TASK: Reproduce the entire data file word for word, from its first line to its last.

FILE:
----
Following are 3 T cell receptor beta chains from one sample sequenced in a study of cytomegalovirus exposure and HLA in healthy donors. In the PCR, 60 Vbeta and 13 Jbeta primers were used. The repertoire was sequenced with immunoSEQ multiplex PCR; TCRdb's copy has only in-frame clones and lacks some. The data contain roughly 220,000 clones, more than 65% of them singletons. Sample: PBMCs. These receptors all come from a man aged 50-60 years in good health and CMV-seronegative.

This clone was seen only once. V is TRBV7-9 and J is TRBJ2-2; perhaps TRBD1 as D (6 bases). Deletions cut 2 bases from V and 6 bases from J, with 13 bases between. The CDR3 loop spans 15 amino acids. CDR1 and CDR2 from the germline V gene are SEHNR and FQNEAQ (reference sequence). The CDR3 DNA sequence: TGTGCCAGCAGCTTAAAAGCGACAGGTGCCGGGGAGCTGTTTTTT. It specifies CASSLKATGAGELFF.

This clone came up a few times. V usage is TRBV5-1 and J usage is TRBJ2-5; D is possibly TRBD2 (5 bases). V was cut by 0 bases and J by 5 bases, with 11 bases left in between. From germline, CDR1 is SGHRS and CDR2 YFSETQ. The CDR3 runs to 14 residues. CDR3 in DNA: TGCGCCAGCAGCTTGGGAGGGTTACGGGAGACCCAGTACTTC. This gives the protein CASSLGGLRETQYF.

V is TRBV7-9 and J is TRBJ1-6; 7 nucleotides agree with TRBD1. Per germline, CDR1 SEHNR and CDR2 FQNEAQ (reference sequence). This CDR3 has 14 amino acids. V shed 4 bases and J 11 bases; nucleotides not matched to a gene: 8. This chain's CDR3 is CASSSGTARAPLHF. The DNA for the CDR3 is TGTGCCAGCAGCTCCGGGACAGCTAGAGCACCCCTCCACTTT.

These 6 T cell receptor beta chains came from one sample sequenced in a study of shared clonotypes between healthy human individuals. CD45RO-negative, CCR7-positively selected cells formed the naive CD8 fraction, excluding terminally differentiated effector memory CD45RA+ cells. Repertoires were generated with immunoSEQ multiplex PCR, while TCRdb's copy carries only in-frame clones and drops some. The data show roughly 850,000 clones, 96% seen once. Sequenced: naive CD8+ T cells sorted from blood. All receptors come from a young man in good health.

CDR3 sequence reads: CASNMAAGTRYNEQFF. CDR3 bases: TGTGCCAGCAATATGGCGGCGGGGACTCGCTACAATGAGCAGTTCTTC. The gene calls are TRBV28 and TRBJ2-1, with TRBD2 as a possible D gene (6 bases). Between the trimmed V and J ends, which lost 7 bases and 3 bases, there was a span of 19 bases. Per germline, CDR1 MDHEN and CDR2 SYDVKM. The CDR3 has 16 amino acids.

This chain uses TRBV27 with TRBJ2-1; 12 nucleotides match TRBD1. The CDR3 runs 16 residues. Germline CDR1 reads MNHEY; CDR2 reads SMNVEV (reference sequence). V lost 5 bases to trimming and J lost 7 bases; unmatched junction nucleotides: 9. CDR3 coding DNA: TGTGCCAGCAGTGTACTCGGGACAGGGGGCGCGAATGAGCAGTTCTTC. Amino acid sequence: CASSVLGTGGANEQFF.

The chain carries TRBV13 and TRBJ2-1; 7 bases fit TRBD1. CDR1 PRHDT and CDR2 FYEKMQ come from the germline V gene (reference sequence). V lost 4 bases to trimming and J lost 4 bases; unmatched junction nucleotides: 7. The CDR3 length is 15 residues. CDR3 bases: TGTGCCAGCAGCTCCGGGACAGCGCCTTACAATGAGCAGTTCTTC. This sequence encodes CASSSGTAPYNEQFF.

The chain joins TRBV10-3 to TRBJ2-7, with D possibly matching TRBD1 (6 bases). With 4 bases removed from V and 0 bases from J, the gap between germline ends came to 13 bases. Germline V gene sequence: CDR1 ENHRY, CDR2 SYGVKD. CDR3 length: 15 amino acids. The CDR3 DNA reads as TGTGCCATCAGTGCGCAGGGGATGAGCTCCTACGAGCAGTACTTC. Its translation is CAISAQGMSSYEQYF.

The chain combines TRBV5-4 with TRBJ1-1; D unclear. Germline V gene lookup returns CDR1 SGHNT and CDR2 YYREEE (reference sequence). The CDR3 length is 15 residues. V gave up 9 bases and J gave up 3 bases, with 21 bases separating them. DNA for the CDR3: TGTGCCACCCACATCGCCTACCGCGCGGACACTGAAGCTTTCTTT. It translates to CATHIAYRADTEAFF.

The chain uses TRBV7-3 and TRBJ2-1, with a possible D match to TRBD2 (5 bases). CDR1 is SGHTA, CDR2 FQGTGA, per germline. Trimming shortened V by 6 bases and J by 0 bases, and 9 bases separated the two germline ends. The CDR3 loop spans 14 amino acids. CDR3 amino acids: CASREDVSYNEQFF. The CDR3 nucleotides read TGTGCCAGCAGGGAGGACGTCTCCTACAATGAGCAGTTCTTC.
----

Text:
Following are 3 T cell receptor beta chains from one sample sequenced in a study of cytomegalovirus exposure and HLA in healthy donors. In the PCR, 60 Vbeta and 13 Jbeta primers were used. The repertoire was sequenced with immunoSEQ multiplex PCR; TCRdb's copy has only in-frame clones and lacks some. The data contain roughly 220,000 clones, more than 65% of them singletons. Sample: PBMCs. These receptors all come from a man aged 50-60 years in good health and CMV-seronegative.

This clone was seen only once. V is TRBV7-9 and J is TRBJ2-2; perhaps TRBD1 as D (6 bases). Deletions cut 2 bases from V and 6 bases from J, with 13 bases between. The CDR3 loop spans 15 amino acids. CDR1 and CDR2 from the germline V gene are SEHNR and FQNEAQ (reference sequence). The CDR3 DNA sequence: TGTGCCAGCAGCTTAAAAGCGACAGGTGCCGGGGAGCTGTTTTTT. It specifies CASSLKATGAGELFF.

This clone came up a few times. V usage is TRBV5-1 and J usage is TRBJ2-5; D is possibly TRBD2 (5 bases). V was cut by 0 bases and J by 5 bases, with 11 bases left in between. From germline, CDR1 is SGHRS and CDR2 YFSETQ. The CDR3 runs to 14 residues. CDR3 in DNA: TGCGCCAGCAGCTTGGGAGGGTTACGGGAGACCCAGTACTTC. This gives the protein CASSLGGLRETQYF.

V is TRBV7-9 and J is TRBJ1-6; 7 nucleotides agree with TRBD1. Per germline, CDR1 SEHNR and CDR2 FQNEAQ (reference sequence). This CDR3 has 14 amino acids. V shed 4 bases and J 11 bases; nucleotides not matched to a gene: 8. This chain's CDR3 is CASSSGTARAPLHF. The DNA for the CDR3 is TGTGCCAGCAGCTCCGGGACAGCTAGAGCACCCCTCCACTTT.

These 6 T cell receptor beta chains came from one sample sequenced in a study of shared clonotypes between healthy human individuals. CD45RO-negative, CCR7-positively selected cells formed the naive CD8 fraction, excluding terminally differentiated effector memory CD45RA+ cells. Repertoires were generated with immunoSEQ multiplex PCR, while TCRdb's copy carries only in-frame clones and drops some. The data show roughly 850,000 clones, 96% seen once. Sequenced: naive CD8+ T cells sorted from blood. All receptors come from a young man in good health.

CDR3 sequence reads: CASNMAAGTRYNEQFF. CDR3 bases: TGTGCCAGCAATATGGCGGCGGGGACTCGCTACAATGAGCAGTTCTTC. The gene calls are TRBV28 and TRBJ2-1, with TRBD2 as a possible D gene (6 bases). Between the trimmed V and J ends, which lost 7 bases and 3 bases, there was a span of 19 bases. Per germline, CDR1 MDHEN and CDR2 SYDVKM. The CDR3 has 16 amino acids.

This chain uses TRBV27 with TRBJ2-1; 12 nucleotides match TRBD1. The CDR3 runs 16 residues. Germline CDR1 reads MNHEY; CDR2 reads SMNVEV (reference sequence). V lost 5 bases to trimming and J lost 7 bases; unmatched junction nucleotides: 9. CDR3 coding DNA: TGTGCCAGCAGTGTACTCGGGACAGGGGGCGCGAATGAGCAGTTCTTC. Amino acid sequence: CASSVLGTGGANEQFF.

The chain carries TRBV13 and TRBJ2-1; 7 bases fit TRBD1. CDR1 PRHDT and CDR2 FYEKMQ come from the germline V gene (reference sequence). V lost 4 bases to trimming and J lost 4 bases; unmatched junction nucleotides: 7. The CDR3 length is 15 residues. CDR3 bases: TGTGCCAGCAGCTCCGGGACAGCGCCTTACAATGAGCAGTTCTTC. This sequence encodes CASSSGTAPYNEQFF.

The chain joins TRBV10-3 to TRBJ2-7, with D possibly matching TRBD1 (6 bases). With 4 bases removed from V and 0 bases from J, the gap between germline ends came to 13 bases. Germline V gene sequence: CDR1 ENHRY, CDR2 SYGVKD. CDR3 length: 15 amino acids. The CDR3 DNA reads as TGTGCCATCAGTGCGCAGGGGATGAGCTCCTACGAGCAGTACTTC. Its translation is CAISAQGMSSYEQYF.

The chain combines TRBV5-4 with TRBJ1-1; D unclear. Germline V gene lookup returns CDR1 SGHNT and CDR2 YYREEE (reference sequence). The CDR3 length is 15 residues. V gave up 9 bases and J gave up 3 bases, with 21 bases separating them. DNA for the CDR3: TGTGCCACCCACATCGCCTACCGCGCGGACACTGAAGCTTTCTTT. It translates to CATHIAYRADTEAFF.

The chain uses TRBV7-3 and TRBJ2-1, with a possible D match to TRBD2 (5 bases). CDR1 is SGHTA, CDR2 FQGTGA, per germline. Trimming shortened V by 6 bases and J by 0 bases, and 9 bases separated the two germline ends. The CDR3 loop spans 14 amino acids. CDR3 amino acids: CASREDVSYNEQFF. The CDR3 nucleotides read TGTGCCAGCAGGGAGGACGTCTCCTACAATGAGCAGTTCTTC.